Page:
Small Towns May Win Smoke Protection

The Register Guard (Eugene, OR), January 13, 2007 | Go to article overview

Small Towns May Win Smoke Protection


Byline: Diane Dietz The Register-Guard

Facing a dilemma created by population growth in Oregon's rural communities, the state Forestry Board will soon decide at what point small towns become big enough to merit protection from the smoke of logging industry slash burning.

State environmental officials say once a town reaches 10,000 population, state forestry officials should automatically take extra precautions before allowing timber companies to burn near the town's boundaries.

Under that approach, towns such as Florence, Sweet Home and Prineville, which are all nearing 10,000, might soon be eligible for the special protections.

But the forest industry opposes automatic thresholds and would rather that city leaders be required to petition the state with evidence that slash-burn smoke is blanketing their town.

The state Forestry Department's goal is to keep the air clean but also to maximize the timber industry's ability to burn slash - big piles of branches, stumps and other waste wood at logging sites - said Charlie Stone, a state employee who's shepherding a major overhaul of forestry burning rules.

"We don't want to cover the map - everywhere there are people ... because then you'll never be able to accomplish the burn," Stone said.

Oregon's logging industry wants to continue doing what it's long done: Torch 1.5 million to 2 million tons of slash annually on private and public timber lands.

In Lane and Linn counties alone, as many as 750 slash fires are needed every year to clear as many as 14,000 acres of logged forest and prepare them for replanting.

The forest industry and the U.S. Forest Service hopes the overhaul of the rules will allow them to burn even more, Stone said.

But new arrivals in Oregon's booming small towns have medical problems such as asthma and heart disease, which are exacerbated by smoke.

Meanwhile, on the behalf of people nationwide with those problems, the U.S. Environmental Protection Agency limited the amount of smoke - from any source - allowed to hang in a community's air.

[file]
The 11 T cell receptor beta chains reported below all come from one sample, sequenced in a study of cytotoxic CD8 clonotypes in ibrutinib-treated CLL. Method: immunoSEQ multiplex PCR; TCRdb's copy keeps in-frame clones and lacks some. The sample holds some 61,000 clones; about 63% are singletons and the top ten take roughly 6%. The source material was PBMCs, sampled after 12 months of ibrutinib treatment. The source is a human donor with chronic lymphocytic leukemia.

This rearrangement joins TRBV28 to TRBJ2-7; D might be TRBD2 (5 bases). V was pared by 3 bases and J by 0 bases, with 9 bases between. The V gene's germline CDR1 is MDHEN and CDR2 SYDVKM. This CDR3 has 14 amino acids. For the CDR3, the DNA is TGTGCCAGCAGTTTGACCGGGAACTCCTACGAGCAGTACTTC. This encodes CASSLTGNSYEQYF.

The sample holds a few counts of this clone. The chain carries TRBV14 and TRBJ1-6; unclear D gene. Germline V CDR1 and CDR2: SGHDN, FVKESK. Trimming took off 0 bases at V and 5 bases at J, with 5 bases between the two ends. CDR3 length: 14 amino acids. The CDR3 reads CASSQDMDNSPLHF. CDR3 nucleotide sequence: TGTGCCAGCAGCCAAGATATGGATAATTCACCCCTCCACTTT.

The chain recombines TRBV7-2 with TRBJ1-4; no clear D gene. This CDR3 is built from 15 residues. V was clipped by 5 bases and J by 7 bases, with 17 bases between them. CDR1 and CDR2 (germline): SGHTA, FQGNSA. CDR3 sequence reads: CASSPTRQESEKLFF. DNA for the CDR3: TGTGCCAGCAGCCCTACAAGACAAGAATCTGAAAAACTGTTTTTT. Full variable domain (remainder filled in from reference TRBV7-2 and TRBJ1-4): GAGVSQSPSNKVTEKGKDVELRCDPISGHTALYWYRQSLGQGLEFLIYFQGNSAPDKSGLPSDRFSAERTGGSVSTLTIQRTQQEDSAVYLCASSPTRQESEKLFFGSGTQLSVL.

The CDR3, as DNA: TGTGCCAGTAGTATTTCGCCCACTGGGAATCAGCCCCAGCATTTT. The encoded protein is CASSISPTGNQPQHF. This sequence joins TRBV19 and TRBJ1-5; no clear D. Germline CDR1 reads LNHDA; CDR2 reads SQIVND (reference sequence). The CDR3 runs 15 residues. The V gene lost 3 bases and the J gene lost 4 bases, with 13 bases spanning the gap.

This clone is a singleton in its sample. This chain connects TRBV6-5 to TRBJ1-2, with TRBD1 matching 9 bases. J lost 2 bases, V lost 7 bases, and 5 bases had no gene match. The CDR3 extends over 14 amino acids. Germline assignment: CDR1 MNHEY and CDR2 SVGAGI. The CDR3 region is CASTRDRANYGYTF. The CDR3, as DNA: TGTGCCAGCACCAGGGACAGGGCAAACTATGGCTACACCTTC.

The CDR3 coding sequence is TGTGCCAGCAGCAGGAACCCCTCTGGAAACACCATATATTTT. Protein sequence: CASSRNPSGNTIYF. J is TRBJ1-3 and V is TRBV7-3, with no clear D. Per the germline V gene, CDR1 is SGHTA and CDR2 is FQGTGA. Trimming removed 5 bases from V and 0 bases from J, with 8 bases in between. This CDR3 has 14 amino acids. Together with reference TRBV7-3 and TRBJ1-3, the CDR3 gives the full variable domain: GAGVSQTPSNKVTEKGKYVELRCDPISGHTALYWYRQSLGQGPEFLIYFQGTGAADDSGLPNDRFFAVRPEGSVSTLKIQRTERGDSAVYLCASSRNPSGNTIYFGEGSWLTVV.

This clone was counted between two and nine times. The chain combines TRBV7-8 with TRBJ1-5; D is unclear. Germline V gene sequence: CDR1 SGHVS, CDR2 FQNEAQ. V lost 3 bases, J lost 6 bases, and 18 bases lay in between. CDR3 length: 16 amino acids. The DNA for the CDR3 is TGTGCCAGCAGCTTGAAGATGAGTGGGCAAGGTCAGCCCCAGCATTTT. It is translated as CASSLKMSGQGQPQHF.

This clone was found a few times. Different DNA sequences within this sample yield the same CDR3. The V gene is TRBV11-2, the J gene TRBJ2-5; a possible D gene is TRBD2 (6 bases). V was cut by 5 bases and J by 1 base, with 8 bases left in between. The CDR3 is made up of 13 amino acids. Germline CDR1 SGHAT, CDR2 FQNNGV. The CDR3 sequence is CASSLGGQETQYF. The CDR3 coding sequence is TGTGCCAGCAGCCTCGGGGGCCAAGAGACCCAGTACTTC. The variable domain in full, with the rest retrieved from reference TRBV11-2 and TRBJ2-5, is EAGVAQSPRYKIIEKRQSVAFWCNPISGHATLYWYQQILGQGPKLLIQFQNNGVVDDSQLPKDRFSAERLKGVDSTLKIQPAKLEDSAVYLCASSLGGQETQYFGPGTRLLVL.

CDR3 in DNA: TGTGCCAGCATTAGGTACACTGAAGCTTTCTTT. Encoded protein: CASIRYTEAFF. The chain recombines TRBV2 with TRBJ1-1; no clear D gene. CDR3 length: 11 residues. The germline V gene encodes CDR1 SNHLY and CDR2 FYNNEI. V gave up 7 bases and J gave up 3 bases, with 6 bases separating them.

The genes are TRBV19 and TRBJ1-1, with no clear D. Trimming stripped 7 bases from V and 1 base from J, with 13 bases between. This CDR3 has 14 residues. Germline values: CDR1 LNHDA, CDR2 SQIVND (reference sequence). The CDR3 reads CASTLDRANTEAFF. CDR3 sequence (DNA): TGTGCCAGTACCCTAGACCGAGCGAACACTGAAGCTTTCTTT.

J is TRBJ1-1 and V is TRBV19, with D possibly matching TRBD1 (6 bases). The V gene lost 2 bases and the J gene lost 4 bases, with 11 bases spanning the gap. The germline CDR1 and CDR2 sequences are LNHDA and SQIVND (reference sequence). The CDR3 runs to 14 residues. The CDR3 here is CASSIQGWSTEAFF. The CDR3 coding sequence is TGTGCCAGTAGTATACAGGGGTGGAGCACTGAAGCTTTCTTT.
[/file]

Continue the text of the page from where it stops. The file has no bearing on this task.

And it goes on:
Oregon officials worry that townspeople might someday flex their muscles and seek to prevent timber companies from burning nearly as many tons of slash as they need to.

Bigger cities, bigger fires?

Under state law, the Oregon Board of Forestry and the state Department of Environmental Quality must agree on new rules for protecting the air over growing towns. The issue is part of a major overhaul of the rules governing the state's forestry smoke management program.

The forestry board is expected to consider the issue on March 7. The DEQ's advisory board may start deliberations in April.

The overhaul also could allow larger fires near big towns, such as Eugene-Springfield, which have been on the protected list since near the start of the smoke management program three decades ago.

Current law limits the number of total tons that could be burned within 30 miles of a protected city, with the amounts calibrated to match the weather conditions.

The proposed overhaul would take off the tons-per-mile limits and instead allow state meteorologists to decide day-by-day how many acres can be set ablaze next to cities.

"Science has improved. Technology has improved," said Mike Dykzeul of the Oregon Forest Industries Council.

But Gary Stevens, the program manager at Jackson County Environmental Health who was on the rule review committee, said meteorologists are fallible, and if the wind changes direction, towns are smothered. …

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